Beef Cattle

The University of Georgia's Beef Team is comprised of faculty members that are directly involved in beef cattle education. The goal of this team is to enrich the availability of beef cattle information for producers and County Extension Agents. View Extension publications on beef and the UGA Beef Team blog feed.

Beef resources from UGA Extension

Beef Cattle Nutrition, Production and Management

Lawton Stewart Associate Professor and Extension Coordinator
Animal & Dairy Science

Beef Cattle Nutrition, Production and Management

Recent Beef Publications from UGA Extension
Creep Feeding Beef Calves
(B 1315)
Creep feeding is the practice of providing supplemental feed (grain or forage) to nursing calves. This is usually done with the use of a creep gate, which is large enough for calves to enter the feeding area but too small to allow cows to pass. Creep feeding systems vary from grain-based energy supplements to limit-fed protein supplements to creep grazing. Each system generally produces increased growth, which may or may not be profitable. Creep feeding, like any other supplementation practice, must be analyzed based on estimates of expected increases in performance and income compared to the costs of these improvements. This publication discusses the advantages and disadvantages of creep feeding.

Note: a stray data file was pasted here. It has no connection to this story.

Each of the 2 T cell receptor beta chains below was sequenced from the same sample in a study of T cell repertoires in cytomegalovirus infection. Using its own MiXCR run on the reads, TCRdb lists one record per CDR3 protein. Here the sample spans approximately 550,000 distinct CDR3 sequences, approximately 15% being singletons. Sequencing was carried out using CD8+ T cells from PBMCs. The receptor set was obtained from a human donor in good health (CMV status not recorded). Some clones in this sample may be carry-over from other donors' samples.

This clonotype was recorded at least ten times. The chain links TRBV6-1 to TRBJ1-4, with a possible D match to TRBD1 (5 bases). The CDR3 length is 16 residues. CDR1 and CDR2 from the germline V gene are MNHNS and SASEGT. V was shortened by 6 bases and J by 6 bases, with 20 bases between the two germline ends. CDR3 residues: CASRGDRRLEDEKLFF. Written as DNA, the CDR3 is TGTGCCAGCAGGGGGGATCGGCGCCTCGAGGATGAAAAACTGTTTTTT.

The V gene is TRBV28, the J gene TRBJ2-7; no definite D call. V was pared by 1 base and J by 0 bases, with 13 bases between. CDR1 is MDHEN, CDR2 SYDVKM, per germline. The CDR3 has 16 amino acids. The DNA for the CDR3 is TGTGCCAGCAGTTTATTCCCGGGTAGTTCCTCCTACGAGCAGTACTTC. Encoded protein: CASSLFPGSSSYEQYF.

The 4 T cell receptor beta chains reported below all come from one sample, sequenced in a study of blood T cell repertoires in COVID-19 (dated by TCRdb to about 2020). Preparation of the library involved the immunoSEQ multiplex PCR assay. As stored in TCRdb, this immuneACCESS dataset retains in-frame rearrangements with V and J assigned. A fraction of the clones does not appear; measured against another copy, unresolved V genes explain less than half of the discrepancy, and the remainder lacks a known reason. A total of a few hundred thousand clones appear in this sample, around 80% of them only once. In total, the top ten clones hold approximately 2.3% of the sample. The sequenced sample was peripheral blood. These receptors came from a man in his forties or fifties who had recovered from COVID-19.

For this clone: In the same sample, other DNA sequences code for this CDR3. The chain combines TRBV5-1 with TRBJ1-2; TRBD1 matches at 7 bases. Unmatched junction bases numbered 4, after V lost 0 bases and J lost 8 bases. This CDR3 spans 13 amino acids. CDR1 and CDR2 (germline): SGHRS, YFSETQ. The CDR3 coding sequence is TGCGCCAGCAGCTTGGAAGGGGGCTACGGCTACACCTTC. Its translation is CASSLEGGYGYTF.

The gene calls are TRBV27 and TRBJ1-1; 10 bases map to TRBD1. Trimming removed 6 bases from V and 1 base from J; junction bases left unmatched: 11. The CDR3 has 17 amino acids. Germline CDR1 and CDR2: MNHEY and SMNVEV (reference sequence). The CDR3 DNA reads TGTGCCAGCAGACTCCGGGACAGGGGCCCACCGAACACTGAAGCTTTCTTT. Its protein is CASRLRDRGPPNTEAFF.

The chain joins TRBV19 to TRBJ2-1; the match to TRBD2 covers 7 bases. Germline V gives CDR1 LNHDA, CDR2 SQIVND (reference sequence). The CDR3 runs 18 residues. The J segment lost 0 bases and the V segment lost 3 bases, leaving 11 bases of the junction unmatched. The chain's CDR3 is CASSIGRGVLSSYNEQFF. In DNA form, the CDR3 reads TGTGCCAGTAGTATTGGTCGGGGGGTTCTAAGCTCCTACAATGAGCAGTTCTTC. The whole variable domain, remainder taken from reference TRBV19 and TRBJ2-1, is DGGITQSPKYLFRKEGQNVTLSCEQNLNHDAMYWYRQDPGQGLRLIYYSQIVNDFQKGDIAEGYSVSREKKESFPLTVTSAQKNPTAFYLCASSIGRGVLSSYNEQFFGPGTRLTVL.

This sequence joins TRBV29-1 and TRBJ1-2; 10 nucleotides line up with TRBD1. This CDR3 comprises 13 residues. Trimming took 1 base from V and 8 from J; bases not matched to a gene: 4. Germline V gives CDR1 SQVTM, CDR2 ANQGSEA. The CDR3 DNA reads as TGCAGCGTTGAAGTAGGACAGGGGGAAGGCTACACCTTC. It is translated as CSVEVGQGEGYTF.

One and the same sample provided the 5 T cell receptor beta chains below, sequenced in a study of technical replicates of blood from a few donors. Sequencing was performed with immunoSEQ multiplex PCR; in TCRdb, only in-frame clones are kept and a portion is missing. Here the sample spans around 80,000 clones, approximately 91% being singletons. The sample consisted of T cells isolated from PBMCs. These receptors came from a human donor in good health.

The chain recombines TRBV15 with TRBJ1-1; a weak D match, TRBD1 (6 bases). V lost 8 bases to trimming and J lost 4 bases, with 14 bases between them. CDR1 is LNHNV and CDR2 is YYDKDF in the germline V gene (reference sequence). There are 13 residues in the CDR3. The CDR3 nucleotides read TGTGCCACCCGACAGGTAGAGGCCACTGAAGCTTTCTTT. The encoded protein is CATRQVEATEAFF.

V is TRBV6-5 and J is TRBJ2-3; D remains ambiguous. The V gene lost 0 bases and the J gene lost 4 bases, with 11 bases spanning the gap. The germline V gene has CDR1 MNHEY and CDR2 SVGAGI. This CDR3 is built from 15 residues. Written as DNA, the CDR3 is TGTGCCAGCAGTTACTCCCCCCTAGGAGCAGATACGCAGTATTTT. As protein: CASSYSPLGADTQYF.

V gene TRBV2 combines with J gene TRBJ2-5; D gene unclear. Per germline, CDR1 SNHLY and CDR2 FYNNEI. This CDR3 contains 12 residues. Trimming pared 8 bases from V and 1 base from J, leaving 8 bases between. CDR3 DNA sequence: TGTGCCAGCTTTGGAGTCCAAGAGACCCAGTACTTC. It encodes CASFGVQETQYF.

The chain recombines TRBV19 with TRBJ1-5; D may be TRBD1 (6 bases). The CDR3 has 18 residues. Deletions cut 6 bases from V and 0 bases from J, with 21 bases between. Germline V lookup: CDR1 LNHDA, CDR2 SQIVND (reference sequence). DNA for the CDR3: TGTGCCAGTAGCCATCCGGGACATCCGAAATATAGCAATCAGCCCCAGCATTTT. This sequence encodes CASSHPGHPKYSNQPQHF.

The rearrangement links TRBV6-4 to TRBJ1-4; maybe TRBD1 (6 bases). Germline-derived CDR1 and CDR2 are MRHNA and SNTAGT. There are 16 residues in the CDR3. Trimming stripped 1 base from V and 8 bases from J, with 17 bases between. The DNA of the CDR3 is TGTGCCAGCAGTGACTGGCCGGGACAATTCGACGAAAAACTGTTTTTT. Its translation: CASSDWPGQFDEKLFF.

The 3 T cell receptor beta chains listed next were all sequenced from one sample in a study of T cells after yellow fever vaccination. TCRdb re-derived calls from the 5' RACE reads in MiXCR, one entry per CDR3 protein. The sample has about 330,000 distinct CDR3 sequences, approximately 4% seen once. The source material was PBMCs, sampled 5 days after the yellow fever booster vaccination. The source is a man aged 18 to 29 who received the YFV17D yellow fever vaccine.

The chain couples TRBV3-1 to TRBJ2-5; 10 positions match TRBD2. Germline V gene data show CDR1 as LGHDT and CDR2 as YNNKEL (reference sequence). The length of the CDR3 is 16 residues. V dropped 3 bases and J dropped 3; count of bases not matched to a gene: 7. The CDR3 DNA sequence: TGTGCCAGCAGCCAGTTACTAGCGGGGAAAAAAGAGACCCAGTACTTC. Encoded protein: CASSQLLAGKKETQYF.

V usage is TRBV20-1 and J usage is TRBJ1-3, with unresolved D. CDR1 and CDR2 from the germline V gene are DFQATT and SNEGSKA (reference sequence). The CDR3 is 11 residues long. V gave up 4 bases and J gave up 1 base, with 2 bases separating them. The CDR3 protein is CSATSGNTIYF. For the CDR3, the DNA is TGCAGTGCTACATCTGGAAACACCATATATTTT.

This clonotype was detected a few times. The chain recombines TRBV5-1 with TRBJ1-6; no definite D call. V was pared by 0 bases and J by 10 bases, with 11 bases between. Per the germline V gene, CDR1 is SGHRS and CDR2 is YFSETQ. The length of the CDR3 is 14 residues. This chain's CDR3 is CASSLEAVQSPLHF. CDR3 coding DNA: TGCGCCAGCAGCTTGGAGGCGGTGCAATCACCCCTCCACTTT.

Common Terms Used in Animal Feeding and Nutrition
(B 1367)
The purpose of this publication is to serve as an educational reference and resource to those who are interested in animal feeding and nutrition. Our primary objective is to list the common terms used when discussing animal feeding. This listing will also be helpful when reading articles on animal feeding and nutrition, feed analysis reports or tags associated with feeds sold in the market.
Calf Health Basics
(B 1500)
Calf health is a key variable for calf growth and performance. Producers should not expect to know all calf health issues, causes, and the most successful treatments. Instead, a producer's main goal should be to accurately identify and differentiate normal from abnormal in a calf's physical state and behavior. The topics discussed in this publications are intended to help producers notice key areas of observation while also helping to identify normal and abnormal health parameters in calves. This information can also be used to develop calf management protocols and treatment strategies.
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